Transocean Ltd. said Friday that insurers of its sunken Deepwater Horizon drilling rig have asked a federal judge to decide if BP Plc and other owners of the Macondo well are entitled to any insurance coverage for the April 20, 2010 disaster.

Transocean said it, and its underwriters, believe that BP and minority well owners Anadarko Petroleum Co. and Mitsui & Co. Ltd. are not entitled to any of its insurance proceeds for the BP disaster. But the company, owner of the world’s largest offshore drilling fleet, said that court filings made Friday risk proceeds Transocean has previously listed on financial statements as assets.

“Ultimately, these actions may limit the amount of insurance coverage otherwise available to us and may have a material adverse effect on our statement of financial position, results of operations or cash flows,” Transocean said in a securities filing.

Transocean owned the Deepwater Horizon, which was drilling BP’s Macondo Well in the Gulf of Mexico when it exploded and sank, killing 11 and touching off the worst marine oil spill in U.S. history.

Soon after the disaster BP and the other well owners told Transocean’s insurers that they would seek coverage under the policies, which provide liability coverage up to $950 million, Transocean said.The insurers who requested a judicial opinion Friday wrote liability coverage for the Deepwater Horizon totaling $150 million, Transocean also said.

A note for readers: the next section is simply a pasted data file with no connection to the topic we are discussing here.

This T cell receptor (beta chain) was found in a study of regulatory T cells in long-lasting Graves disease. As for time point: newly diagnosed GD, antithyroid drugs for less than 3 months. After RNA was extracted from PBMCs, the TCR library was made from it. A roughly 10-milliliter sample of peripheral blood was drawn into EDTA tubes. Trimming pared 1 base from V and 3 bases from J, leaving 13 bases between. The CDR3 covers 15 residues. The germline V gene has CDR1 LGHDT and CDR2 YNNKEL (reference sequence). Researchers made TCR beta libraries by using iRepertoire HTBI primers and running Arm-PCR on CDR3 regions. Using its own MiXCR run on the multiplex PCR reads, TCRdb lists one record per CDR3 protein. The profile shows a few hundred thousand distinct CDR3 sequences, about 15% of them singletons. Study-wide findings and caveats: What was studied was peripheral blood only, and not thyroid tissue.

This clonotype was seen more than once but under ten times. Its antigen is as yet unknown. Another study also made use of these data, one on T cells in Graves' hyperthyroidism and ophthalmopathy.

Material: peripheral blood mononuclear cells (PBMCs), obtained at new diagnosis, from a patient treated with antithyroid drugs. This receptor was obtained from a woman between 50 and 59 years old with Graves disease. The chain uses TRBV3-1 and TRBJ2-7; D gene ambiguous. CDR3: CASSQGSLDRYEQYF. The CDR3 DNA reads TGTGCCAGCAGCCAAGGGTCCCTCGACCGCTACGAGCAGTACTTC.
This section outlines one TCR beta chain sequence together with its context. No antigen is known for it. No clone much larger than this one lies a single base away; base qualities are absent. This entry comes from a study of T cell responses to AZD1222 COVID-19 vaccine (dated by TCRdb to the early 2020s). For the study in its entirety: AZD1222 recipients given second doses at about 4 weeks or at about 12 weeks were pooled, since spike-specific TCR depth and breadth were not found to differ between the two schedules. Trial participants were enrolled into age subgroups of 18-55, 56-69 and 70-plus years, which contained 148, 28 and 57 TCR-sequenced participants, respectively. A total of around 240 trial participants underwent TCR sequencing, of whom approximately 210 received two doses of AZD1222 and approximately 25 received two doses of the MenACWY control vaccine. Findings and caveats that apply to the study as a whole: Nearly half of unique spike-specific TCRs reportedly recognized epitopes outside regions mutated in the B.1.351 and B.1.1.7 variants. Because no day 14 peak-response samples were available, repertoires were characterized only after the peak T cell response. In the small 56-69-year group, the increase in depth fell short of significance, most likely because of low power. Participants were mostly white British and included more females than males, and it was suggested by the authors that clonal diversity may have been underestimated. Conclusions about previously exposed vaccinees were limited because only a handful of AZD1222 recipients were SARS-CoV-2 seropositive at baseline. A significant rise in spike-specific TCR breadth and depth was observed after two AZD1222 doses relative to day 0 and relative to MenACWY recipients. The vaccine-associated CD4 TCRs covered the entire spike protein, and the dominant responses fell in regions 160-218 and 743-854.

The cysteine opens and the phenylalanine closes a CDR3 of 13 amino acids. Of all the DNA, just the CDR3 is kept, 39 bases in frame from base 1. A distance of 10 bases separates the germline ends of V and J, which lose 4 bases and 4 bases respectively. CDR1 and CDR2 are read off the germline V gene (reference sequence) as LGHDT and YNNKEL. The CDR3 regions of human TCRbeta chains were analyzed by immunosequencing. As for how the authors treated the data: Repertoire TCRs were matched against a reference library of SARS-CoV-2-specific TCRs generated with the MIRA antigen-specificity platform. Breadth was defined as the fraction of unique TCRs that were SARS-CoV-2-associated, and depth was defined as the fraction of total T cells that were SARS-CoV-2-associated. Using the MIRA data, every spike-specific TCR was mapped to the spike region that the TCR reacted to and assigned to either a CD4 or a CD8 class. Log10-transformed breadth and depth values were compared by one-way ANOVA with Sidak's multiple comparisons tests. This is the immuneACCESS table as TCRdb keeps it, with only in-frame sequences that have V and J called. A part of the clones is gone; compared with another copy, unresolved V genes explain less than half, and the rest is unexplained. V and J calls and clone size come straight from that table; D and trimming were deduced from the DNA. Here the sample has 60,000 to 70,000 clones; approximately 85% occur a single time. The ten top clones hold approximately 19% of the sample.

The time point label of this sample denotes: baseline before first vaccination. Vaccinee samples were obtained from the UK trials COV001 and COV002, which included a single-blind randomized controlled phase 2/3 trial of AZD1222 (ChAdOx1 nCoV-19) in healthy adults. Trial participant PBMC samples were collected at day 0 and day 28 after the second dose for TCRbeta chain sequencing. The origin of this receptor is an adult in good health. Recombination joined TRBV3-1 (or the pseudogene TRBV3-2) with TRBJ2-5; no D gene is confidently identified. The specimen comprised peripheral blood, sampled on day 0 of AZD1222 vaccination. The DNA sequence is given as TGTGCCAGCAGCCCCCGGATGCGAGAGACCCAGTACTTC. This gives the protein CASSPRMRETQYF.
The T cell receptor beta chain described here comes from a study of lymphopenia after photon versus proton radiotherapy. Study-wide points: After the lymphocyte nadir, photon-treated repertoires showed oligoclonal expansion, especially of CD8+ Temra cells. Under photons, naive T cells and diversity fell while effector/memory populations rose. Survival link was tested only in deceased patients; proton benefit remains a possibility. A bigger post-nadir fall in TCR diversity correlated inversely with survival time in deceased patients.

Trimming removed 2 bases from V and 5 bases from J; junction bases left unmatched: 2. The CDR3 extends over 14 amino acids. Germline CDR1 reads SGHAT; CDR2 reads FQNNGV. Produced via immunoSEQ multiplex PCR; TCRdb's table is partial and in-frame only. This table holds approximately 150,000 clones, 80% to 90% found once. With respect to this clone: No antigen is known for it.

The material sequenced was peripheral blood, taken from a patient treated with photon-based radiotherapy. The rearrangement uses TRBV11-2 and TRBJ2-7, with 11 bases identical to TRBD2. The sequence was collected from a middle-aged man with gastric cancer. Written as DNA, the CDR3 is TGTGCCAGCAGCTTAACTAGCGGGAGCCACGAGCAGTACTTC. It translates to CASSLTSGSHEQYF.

In a statement late Friday, Transocean made clear that it “does not believe that BP will be awarded a significant amount of insurance claims under our excess liability policy” and that its insurers took the matter to New Orleans’ federal court “to ensure that their payments do not exceed the limit of liability stated in the policy.”  BP did not immediately comment.

In recent financial statement Transocean reported assets of $180 million related to insurance policies for Macondo-related costs and losses.

Transocean said Friday that it is evaluating the impact that Friday’s court filings could have on that amount, though “there can be no assurance that we will receive any such proceeds from the court or that insurers subscribing to additional layers of our $950 million excess liability policies will not file similar interpleader actions.”